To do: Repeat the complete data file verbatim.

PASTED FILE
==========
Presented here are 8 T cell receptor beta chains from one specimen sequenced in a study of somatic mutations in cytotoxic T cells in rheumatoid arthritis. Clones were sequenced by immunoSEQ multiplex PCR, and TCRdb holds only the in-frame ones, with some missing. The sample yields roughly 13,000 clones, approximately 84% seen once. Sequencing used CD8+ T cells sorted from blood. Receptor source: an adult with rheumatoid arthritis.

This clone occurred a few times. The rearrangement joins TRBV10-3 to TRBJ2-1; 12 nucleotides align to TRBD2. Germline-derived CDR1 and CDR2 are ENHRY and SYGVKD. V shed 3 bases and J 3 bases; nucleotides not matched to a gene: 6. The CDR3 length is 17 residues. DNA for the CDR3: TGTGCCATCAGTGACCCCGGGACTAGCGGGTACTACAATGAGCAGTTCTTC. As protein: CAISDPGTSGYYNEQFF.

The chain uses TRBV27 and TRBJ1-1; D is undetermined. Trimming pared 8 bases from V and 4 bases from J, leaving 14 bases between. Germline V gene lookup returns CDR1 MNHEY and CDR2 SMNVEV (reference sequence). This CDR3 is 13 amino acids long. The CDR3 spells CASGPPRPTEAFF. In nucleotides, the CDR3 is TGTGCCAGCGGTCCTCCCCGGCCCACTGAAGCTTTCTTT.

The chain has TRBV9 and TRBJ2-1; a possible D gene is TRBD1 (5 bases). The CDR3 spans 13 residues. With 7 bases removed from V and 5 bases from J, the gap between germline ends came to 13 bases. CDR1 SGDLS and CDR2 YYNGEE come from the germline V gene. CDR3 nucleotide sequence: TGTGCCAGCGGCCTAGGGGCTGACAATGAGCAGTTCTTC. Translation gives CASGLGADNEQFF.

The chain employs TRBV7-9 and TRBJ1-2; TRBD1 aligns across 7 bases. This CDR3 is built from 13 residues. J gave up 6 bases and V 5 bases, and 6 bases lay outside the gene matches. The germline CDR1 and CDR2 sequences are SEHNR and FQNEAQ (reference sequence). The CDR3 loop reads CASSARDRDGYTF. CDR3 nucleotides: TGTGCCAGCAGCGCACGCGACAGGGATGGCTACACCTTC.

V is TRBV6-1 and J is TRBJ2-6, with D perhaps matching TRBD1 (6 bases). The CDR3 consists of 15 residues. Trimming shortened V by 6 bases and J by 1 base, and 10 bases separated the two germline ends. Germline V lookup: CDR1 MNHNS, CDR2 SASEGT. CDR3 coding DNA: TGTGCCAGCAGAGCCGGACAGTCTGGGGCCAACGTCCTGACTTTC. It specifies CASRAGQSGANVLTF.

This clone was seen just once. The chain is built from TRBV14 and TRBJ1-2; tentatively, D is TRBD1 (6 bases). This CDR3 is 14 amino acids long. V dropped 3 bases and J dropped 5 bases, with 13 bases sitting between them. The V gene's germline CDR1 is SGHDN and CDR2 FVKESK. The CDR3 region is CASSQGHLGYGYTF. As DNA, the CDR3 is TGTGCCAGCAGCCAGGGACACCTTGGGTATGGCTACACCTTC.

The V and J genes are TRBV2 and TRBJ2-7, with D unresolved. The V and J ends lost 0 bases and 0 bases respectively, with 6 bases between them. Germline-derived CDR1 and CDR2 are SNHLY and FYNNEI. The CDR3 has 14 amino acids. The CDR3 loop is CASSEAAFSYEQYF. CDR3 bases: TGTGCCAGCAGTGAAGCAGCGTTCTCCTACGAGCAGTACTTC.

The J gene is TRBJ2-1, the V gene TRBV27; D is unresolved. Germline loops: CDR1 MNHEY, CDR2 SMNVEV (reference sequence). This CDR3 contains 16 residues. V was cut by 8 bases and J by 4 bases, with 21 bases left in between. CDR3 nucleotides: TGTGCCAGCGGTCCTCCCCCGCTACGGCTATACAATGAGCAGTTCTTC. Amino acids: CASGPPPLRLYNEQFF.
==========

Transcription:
Presented here are 8 T cell receptor beta chains from one specimen sequenced in a study of somatic mutations in cytotoxic T cells in rheumatoid arthritis. Clones were sequenced by immunoSEQ multiplex PCR, and TCRdb holds only the in-frame ones, with some missing. The sample yields roughly 13,000 clones, approximately 84% seen once. Sequencing used CD8+ T cells sorted from blood. Receptor source: an adult with rheumatoid arthritis.

This clone occurred a few times. The rearrangement joins TRBV10-3 to TRBJ2-1; 12 nucleotides align to TRBD2. Germline-derived CDR1 and CDR2 are ENHRY and SYGVKD. V shed 3 bases and J 3 bases; nucleotides not matched to a gene: 6. The CDR3 length is 17 residues. DNA for the CDR3: TGTGCCATCAGTGACCCCGGGACTAGCGGGTACTACAATGAGCAGTTCTTC. As protein: CAISDPGTSGYYNEQFF.

The chain uses TRBV27 and TRBJ1-1; D is undetermined. Trimming pared 8 bases from V and 4 bases from J, leaving 14 bases between. Germline V gene lookup returns CDR1 MNHEY and CDR2 SMNVEV (reference sequence). This CDR3 is 13 amino acids long. The CDR3 spells CASGPPRPTEAFF. In nucleotides, the CDR3 is TGTGCCAGCGGTCCTCCCCGGCCCACTGAAGCTTTCTTT.

The chain has TRBV9 and TRBJ2-1; a possible D gene is TRBD1 (5 bases). The CDR3 spans 13 residues. With 7 bases removed from V and 5 bases from J, the gap between germline ends came to 13 bases. CDR1 SGDLS and CDR2 YYNGEE come from the germline V gene. CDR3 nucleotide sequence: TGTGCCAGCGGCCTAGGGGCTGACAATGAGCAGTTCTTC. Translation gives CASGLGADNEQFF.

The chain employs TRBV7-9 and TRBJ1-2; TRBD1 aligns across 7 bases. This CDR3 is built from 13 residues. J gave up 6 bases and V 5 bases, and 6 bases lay outside the gene matches. The germline CDR1 and CDR2 sequences are SEHNR and FQNEAQ (reference sequence). The CDR3 loop reads CASSARDRDGYTF. CDR3 nucleotides: TGTGCCAGCAGCGCACGCGACAGGGATGGCTACACCTTC.

V is TRBV6-1 and J is TRBJ2-6, with D perhaps matching TRBD1 (6 bases). The CDR3 consists of 15 residues. Trimming shortened V by 6 bases and J by 1 base, and 10 bases separated the two germline ends. Germline V lookup: CDR1 MNHNS, CDR2 SASEGT. CDR3 coding DNA: TGTGCCAGCAGAGCCGGACAGTCTGGGGCCAACGTCCTGACTTTC. It specifies CASRAGQSGANVLTF.

This clone was seen just once. The chain is built from TRBV14 and TRBJ1-2; tentatively, D is TRBD1 (6 bases). This CDR3 is 14 amino acids long. V dropped 3 bases and J dropped 5 bases, with 13 bases sitting between them. The V gene's germline CDR1 is SGHDN and CDR2 FVKESK. The CDR3 region is CASSQGHLGYGYTF. As DNA, the CDR3 is TGTGCCAGCAGCCAGGGACACCTTGGGTATGGCTACACCTTC.

The V and J genes are TRBV2 and TRBJ2-7, with D unresolved. The V and J ends lost 0 bases and 0 bases respectively, with 6 bases between them. Germline-derived CDR1 and CDR2 are SNHLY and FYNNEI. The CDR3 has 14 amino acids. The CDR3 loop is CASSEAAFSYEQYF. CDR3 bases: TGTGCCAGCAGTGAAGCAGCGTTCTCCTACGAGCAGTACTTC.

The J gene is TRBJ2-1, the V gene TRBV27; D is unresolved. Germline loops: CDR1 MNHEY, CDR2 SMNVEV (reference sequence). This CDR3 contains 16 residues. V was cut by 8 bases and J by 4 bases, with 21 bases left in between. CDR3 nucleotides: TGTGCCAGCGGTCCTCCCCCGCTACGGCTATACAATGAGCAGTTCTTC. Amino acids: CASGPPPLRLYNEQFF.